Both SubQ and oral anticoagulant therapy are used as prophylactic (prevention) therapy. Patients will need to have frequent blood draws to monitor their INR if taking Coumadin. The therapeutic range is between 2 and 3. Follow your facility protocols for administration and dosing. Refer to the Pharmacology course for more details of these drugs.
  • Encourage ambulation / Compression socks / SCDs (Prevention)
  The sooner you get a patient moving the less likely they are to form any more blood clots. Compression socks and SCDs encourage blood flow back to the heart and prevent blood stasis.*Caution – as soon as the patient has a confirmed DVT, all three of these should be held until an IVC filter can be placed
  • Educate about avoiding vitamin K (both supplements as well as food)
  Vitamin K works to help increase clotting, this is the opposite of what we are trying to do for this patient. The only time Vitamin K is used therapeutically is if the patient is bleeding out, in which case the treatment may be vitamin K with Fresh Frozen Plasma (FFP). Vitamin K is also the antidote for Coumadin (warfarin)
  • Continuous monitoring:
    • 3 or 5 lead cardiac monitoring
    • Pulse oximetry monitoring
  This monitors for changes in the heart and allows for quick intervention if the clot moves and is stuck in the heart. This monitors for changes in oxygenation if the clot moves to the lungs.
  • Bleeding/fall precautions because of anticoagulant therapy

  This isn’t just for in the hospital, it is also for when the patient goes home. The patient is a major risk for bleeding out, thus educating about s/sx of internal bleeding as well as educating about fall precautions is vital.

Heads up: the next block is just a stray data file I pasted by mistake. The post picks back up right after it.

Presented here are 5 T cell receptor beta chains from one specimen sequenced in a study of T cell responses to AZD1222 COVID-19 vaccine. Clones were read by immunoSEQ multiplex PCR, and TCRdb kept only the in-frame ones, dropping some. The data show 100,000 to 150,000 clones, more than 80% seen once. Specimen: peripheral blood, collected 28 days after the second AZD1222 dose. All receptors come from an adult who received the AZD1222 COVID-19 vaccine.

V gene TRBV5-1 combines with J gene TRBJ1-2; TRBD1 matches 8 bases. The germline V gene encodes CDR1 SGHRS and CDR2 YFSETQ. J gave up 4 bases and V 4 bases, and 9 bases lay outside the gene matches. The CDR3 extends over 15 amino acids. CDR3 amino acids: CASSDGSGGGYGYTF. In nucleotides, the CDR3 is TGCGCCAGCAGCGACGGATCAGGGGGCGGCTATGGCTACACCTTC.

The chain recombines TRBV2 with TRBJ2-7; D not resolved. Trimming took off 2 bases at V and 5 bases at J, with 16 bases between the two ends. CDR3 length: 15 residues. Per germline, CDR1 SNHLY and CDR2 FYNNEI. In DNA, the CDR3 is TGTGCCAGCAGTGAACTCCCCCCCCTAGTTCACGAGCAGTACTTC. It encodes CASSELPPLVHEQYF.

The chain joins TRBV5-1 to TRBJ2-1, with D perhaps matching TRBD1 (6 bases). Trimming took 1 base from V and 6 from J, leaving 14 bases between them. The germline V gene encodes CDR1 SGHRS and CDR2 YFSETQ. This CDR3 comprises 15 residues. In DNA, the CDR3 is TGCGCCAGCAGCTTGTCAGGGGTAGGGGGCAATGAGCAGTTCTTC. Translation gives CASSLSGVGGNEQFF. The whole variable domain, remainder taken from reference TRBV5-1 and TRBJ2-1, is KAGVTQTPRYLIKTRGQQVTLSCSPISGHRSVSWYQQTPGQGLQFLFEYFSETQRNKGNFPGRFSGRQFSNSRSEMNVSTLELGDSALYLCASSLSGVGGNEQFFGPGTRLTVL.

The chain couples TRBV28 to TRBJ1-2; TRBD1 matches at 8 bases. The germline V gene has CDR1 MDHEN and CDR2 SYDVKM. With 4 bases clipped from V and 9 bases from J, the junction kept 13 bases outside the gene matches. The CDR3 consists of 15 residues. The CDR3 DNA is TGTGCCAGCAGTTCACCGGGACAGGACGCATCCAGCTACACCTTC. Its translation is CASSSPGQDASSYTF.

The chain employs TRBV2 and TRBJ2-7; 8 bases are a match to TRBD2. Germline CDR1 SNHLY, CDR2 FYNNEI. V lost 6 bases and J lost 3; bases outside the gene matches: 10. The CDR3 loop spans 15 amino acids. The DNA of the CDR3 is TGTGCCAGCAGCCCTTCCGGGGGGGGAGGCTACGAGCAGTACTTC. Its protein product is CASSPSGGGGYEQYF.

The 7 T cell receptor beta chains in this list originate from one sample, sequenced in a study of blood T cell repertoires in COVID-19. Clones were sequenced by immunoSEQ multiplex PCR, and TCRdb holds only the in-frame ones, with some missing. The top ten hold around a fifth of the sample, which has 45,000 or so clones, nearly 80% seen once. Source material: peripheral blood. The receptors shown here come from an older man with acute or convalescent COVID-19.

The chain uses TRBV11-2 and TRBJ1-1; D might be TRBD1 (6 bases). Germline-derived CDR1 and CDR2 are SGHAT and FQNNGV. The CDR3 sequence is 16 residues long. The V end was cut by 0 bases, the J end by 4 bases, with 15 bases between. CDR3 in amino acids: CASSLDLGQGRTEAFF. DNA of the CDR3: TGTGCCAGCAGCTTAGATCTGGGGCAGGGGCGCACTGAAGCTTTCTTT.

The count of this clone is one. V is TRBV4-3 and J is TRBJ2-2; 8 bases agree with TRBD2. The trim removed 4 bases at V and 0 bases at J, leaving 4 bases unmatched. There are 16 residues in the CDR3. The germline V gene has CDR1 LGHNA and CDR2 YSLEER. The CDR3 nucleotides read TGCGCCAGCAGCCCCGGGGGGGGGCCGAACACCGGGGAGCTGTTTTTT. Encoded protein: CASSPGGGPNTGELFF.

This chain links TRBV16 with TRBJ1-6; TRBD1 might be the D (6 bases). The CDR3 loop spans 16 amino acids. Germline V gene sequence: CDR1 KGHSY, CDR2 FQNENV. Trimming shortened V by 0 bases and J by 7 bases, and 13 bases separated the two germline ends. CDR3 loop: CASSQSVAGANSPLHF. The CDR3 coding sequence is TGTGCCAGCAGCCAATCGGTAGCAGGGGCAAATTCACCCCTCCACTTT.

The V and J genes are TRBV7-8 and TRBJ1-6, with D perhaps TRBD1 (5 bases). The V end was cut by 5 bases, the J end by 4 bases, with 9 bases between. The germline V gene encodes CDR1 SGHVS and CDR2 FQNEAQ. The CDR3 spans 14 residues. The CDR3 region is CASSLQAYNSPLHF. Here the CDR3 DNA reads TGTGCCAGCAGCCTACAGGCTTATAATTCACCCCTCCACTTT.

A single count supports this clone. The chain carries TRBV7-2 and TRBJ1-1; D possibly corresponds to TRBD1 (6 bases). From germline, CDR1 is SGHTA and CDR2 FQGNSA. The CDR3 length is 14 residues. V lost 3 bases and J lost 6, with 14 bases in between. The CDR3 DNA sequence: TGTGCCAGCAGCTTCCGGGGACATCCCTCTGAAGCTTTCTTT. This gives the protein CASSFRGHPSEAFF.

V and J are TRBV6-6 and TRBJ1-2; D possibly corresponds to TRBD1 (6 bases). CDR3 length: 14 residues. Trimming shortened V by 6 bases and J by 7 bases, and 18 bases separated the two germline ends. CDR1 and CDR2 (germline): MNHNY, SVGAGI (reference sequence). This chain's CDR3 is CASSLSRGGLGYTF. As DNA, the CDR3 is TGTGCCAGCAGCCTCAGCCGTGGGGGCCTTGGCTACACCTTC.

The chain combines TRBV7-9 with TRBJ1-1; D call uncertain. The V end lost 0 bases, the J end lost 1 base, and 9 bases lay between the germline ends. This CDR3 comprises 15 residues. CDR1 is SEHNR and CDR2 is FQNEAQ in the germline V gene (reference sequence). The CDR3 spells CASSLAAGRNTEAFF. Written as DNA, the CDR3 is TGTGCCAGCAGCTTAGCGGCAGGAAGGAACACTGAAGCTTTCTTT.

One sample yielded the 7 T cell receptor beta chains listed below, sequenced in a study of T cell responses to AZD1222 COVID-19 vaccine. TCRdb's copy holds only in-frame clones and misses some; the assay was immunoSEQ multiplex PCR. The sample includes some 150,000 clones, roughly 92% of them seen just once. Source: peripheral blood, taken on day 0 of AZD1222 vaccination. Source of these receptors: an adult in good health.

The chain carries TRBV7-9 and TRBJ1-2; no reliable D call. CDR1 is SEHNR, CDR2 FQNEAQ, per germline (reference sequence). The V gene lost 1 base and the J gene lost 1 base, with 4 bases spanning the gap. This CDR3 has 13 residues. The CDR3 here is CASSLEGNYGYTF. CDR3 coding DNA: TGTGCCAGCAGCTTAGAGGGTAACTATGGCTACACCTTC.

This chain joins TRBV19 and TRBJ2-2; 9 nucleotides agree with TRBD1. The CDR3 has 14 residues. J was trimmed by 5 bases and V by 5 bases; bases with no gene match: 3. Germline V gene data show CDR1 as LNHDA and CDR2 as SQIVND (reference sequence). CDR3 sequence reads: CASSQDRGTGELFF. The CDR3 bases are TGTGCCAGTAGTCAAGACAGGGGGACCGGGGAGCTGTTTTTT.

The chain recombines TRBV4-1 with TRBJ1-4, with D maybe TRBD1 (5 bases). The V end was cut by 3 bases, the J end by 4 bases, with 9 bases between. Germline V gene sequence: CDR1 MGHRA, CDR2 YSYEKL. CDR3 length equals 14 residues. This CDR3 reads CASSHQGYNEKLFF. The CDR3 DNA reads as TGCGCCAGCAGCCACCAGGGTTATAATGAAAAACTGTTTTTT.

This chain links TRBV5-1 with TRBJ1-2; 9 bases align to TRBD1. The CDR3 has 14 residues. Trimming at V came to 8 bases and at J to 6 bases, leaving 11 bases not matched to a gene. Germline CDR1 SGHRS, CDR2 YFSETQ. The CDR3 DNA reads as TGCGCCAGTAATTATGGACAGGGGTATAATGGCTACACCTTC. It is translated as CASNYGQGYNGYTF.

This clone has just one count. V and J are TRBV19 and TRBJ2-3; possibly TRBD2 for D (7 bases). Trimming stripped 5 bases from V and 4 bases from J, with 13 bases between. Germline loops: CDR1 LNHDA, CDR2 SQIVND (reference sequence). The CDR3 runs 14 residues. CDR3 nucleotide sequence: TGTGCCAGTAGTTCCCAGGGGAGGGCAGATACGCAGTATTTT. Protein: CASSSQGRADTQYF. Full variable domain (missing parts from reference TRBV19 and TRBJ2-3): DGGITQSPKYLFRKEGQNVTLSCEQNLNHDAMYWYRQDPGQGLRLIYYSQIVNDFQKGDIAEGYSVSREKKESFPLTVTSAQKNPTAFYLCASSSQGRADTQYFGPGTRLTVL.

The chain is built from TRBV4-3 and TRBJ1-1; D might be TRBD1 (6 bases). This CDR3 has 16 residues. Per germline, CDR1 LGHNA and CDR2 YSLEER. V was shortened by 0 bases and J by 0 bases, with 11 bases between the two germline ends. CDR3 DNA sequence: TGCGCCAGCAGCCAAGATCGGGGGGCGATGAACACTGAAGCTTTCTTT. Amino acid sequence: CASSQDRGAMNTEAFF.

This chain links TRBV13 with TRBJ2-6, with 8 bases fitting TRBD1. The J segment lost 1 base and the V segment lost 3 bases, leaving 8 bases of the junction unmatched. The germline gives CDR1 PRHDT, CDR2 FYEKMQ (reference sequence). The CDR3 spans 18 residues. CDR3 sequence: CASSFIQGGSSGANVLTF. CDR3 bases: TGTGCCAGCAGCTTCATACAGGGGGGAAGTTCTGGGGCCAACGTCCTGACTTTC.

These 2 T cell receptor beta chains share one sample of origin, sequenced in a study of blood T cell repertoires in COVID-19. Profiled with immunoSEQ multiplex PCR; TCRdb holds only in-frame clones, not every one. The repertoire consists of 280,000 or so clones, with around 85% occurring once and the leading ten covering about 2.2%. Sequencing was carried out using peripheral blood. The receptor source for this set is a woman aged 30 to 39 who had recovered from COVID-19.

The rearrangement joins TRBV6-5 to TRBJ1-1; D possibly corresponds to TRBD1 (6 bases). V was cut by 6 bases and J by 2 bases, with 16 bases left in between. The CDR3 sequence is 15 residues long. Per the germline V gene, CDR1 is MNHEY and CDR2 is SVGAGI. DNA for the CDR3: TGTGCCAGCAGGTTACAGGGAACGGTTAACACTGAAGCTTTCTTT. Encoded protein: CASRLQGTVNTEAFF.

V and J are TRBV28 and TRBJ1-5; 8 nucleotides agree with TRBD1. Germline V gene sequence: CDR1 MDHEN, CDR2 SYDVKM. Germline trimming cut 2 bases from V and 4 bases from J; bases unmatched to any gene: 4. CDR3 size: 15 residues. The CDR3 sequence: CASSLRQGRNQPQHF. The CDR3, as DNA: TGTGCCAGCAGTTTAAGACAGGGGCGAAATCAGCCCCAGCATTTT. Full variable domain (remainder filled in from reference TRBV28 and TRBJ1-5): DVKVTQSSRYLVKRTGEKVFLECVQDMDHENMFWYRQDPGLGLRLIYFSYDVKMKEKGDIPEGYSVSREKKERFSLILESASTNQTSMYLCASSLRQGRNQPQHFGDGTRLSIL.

• GI bleeding: Dark, tarry stool (Upper GI bleed) OR bright red bloody stools (lower GI bleed)
  • Epistaxis: Nosebleeds are obvious, however, inform the patient that if they bleed through nasal packing for longer than 15 minutes they should go to the ER. Also, they feel dizzy, faint, or are losing color in their face they should go to the ER.
  • Cuts that don’t stop bleeding: if the cut has had pressure applied for longer than 15 minutes and the gauze is being soaked through the patient should go to the ER.
  • Brain bleeds: Have patients and the people who are around them look for S/Sx such as confusion, facial droop, one-sided weakness.

Writing a Nursing Care Plan (NCP) for Thrombophlebitis / Deep Vein Thrombosis (DVT)

A Nursing Care Plan (NCP) for Thrombophlebitis / Deep Vein Thrombosis (DVT) starts when at patient admission and documents all activities and changes in the patient’s condition. The goal of an NCP is to create a treatment plan that is specific to the patient. They should be anchored in evidence-based practices and accurately record existing data and identify potential needs or risks.


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Hey everyone, we’re going to be talking about DVT, or deep vein thrombosis, and how to put this into a nursing care plan. First for our care plan, we have to collect our information. That’s our first step, our assessment pieces and gathering all our data.